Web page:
Category Archives: plans

coming home

When you hit nine months traveling, there is a moment. Waking up from a nap on a beach, looking up from a book at a café, shouting over the music at a club, when you forget—just for a groggy instant —what country you’re in.

And that’s when it’s time to go home.

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where the heart is

The other night I sat in a bungalow having drinks with three groups of good friends—who I met in three different countries—and I realized that I was the only common link between them. I have made so many lasting friends, brought so many people together, had so many adventures, shared space and stories over and over again. It makes the thought of going back to normal life seem almost impossible.

I’m coming up on eight months of travel, and my heart is full of these people that I met, that I love, that I’m always heartbroken to say goodbye to.

I am leaving Asia, actually following through on my original plan of heading back to Europe, and then starting to think about jobs and homes and stability for the fall—even toying with the idea of maybe going back into a classroom.

He tells me that my heart is not in Houston and that I won’t last long there, but I’m not so sure.

I started this trip to find meaning, and so far what I’ve found is that everything worthwhile comes from people. I’ve had mediocre days on gorgeous beaches and hilarious nights in cockroach infested hostels. I’ve found more spirituality in human kindness than in temples or churches and more culture in tiny wooden shacks than in expensive museums.

I’ve found that my heart is with these people, wherever they are. My heart is spread across the globe, and my home can be wherever I drop my backpack for the night.

So maybe my home will end up back where I started, but I’m contradicting myself now: I don’t think that’s a step backward. Even if nothing else has changed, as I look at the people around me, I know that I have.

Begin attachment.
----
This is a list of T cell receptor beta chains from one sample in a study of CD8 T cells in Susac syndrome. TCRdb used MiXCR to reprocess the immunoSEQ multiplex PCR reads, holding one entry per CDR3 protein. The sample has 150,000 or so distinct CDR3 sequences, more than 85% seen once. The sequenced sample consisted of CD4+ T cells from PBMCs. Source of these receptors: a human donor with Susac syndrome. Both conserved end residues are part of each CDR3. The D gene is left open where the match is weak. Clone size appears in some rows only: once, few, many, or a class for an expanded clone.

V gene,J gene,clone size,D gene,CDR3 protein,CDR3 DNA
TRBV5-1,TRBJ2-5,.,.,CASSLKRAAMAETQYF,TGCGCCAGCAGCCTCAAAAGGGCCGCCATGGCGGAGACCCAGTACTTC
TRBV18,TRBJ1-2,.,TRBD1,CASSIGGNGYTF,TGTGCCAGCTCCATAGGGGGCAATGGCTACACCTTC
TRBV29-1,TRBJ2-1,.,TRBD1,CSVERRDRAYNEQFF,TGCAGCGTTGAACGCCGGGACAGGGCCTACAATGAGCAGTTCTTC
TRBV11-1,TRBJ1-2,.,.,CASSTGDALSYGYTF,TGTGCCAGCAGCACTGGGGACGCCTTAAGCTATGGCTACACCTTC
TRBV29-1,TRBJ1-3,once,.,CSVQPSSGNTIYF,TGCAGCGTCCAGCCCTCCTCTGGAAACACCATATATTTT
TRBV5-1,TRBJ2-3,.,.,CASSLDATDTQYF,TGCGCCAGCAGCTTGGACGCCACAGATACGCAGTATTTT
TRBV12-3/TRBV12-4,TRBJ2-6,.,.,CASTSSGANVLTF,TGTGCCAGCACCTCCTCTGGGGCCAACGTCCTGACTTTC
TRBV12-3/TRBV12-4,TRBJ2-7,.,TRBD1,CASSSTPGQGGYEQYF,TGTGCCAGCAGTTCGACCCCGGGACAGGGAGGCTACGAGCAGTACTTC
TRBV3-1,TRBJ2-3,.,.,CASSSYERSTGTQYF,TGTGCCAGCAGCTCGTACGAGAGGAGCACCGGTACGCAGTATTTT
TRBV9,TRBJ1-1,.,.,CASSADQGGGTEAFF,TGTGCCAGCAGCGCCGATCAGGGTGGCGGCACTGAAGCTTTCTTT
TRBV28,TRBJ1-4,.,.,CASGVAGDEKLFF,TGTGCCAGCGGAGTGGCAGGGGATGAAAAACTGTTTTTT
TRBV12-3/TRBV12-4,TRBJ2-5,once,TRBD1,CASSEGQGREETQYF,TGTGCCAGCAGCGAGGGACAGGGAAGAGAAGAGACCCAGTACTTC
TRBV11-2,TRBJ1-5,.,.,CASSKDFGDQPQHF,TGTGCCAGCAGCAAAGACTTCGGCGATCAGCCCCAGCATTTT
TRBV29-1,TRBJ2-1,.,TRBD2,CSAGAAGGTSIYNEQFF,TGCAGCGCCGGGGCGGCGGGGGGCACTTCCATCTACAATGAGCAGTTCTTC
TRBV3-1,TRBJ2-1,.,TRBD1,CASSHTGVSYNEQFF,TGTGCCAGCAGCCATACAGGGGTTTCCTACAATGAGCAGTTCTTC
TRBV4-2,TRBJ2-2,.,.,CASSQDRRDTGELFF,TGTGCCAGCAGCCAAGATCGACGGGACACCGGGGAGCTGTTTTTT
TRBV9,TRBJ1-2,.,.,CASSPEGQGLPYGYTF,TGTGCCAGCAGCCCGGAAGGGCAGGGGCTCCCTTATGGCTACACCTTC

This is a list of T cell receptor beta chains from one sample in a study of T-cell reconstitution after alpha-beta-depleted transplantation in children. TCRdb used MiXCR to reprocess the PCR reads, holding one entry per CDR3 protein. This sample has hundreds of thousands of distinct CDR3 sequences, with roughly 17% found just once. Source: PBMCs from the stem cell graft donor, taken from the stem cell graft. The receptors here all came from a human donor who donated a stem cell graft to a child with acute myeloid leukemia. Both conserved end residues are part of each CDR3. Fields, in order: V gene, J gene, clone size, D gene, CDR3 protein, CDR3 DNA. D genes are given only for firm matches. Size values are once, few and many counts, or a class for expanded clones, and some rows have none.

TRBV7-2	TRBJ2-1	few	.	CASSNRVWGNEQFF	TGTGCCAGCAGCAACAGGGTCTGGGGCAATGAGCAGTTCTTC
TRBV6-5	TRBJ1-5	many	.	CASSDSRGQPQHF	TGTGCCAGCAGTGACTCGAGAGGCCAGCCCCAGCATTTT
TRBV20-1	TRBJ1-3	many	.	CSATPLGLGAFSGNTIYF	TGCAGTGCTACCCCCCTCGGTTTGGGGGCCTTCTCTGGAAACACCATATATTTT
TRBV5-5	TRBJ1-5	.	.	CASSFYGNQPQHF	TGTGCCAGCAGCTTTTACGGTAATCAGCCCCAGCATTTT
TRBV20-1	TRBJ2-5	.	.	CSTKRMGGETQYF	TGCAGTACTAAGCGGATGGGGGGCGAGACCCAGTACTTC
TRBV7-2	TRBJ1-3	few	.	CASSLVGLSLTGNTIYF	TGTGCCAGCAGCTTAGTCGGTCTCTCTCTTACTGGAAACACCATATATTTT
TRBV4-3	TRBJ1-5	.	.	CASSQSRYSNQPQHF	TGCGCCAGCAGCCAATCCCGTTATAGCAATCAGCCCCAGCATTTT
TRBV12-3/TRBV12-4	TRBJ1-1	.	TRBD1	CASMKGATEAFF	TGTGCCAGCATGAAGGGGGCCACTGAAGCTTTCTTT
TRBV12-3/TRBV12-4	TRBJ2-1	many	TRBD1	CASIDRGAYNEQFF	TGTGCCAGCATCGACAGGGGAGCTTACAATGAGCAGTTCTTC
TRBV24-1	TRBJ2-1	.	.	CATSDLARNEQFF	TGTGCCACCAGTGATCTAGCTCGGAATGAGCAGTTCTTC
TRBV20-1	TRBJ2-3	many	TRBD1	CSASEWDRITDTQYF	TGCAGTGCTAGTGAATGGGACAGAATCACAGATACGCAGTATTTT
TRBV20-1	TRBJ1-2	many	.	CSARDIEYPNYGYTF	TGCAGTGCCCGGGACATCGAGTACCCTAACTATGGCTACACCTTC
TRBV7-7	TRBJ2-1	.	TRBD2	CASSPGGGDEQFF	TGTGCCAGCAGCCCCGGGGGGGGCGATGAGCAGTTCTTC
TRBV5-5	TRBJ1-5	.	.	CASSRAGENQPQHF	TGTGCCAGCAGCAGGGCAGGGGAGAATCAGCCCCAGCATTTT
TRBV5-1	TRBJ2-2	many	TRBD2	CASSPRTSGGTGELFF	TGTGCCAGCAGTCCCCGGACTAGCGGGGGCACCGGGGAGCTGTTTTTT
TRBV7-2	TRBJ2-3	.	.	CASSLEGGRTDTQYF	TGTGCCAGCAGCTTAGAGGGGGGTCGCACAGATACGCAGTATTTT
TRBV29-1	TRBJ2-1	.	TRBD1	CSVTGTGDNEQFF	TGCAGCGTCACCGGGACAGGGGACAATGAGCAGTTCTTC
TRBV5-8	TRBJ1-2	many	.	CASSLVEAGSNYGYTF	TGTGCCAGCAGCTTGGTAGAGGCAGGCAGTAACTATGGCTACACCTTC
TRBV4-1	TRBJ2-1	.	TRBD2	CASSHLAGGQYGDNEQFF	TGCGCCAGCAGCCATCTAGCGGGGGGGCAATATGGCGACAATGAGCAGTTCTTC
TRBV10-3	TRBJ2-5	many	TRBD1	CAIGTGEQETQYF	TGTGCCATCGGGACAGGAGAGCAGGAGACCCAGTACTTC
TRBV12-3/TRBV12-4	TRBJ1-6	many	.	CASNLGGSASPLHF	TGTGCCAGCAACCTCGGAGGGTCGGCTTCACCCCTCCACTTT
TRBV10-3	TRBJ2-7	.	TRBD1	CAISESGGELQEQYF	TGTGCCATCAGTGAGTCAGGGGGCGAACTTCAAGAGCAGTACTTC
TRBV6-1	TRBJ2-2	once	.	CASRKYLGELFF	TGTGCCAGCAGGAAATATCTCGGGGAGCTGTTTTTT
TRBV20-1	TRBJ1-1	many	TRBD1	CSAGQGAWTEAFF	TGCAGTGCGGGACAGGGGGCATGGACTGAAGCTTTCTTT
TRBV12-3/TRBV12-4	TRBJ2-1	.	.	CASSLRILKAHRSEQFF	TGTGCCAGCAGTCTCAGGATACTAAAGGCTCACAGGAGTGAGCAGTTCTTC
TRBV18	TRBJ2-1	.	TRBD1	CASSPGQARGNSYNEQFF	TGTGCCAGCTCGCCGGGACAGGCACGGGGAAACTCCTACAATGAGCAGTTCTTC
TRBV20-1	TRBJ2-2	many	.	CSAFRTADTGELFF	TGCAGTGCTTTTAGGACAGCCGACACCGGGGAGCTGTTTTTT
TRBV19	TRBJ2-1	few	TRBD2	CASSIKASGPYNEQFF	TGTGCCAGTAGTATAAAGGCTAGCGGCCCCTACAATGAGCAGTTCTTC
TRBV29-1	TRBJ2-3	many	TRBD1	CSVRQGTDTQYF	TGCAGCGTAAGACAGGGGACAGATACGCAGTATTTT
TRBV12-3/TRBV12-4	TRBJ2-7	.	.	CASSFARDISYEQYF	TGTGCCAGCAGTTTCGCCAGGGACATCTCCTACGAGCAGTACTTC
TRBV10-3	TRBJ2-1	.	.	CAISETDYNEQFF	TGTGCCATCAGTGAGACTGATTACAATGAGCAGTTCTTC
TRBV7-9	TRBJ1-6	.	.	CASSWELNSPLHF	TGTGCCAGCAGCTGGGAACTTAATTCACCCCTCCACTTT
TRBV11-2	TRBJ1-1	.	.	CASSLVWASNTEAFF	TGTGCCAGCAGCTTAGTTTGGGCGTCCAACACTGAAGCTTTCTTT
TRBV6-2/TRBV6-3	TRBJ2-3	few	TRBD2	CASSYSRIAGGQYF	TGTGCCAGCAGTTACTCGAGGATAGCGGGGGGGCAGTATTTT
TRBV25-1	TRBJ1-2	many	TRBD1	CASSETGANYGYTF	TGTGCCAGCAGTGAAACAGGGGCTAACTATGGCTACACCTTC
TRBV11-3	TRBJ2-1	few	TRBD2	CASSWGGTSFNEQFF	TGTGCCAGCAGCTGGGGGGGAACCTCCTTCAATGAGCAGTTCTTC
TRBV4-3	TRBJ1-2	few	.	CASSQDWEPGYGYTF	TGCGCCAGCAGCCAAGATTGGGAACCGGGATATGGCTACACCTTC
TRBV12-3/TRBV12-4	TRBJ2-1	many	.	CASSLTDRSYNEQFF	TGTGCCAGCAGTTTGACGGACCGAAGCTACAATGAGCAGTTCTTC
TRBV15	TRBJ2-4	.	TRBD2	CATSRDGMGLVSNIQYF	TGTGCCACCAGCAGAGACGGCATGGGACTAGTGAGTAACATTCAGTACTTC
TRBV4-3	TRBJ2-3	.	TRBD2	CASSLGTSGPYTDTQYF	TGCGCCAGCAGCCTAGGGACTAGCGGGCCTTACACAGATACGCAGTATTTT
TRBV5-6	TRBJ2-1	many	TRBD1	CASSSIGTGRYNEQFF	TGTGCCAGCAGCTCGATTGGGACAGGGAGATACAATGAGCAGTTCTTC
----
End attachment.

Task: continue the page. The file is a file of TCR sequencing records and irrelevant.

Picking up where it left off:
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practical, emotional

One day on the Camino we talked about the top five qualities we would want in a significant other. Among the usual mix, practical comes up on my list of necessities. To balance me out, I explain.

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I have a standing offer to teach at the perfect school in Houston starting in August. No interview, no recertification, no need to even change grade level or subject area. It would allow me to continue traveling worry-free for the next three months, smooth over the curious yearlong gap in my resume, give me an immediate income, place me back in a city that I love, and give me a meaningful job.

I can’t find any practical negatives, but just thinking about it makes my stomach cringe. I feel like it’s a step backward, to a city far from family, to forgotten friendships, into a profession I wasn’t entirely satisfied with. And I can’t go back to teaching just because it’s the best alternative—kids deserve more than that and I’d rather spend all the rest of my money paying for my own health insurance than use kids like a backup plan. Then there’s the nagging fear that even if I go back and try my hardest, that I won’t be a good enough teacher. I’ve never worked at a school this good, and I’m terrified I’d be exposed as the mediocre teacher I probably am and let everyone down anyway.

I don’t know if I can do it.

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I think I want to go to Myanmar as my last stop in Southeast Asia. I say think, because I’m not even sure if I really want to, or if I just think I’m supposed to want to since this—only a few years after they’ve opened their border to tourists—is the time to do it.

It would mean another stop in Bangkok getting a visa, a fairly expensive flight both in and out of the country, and much more research since there is no well-worn path to follow or many friends to ask. Pairing up with another American girl I met would share the stress, but that would require waiting two extra weeks, with nothing else left I want to see.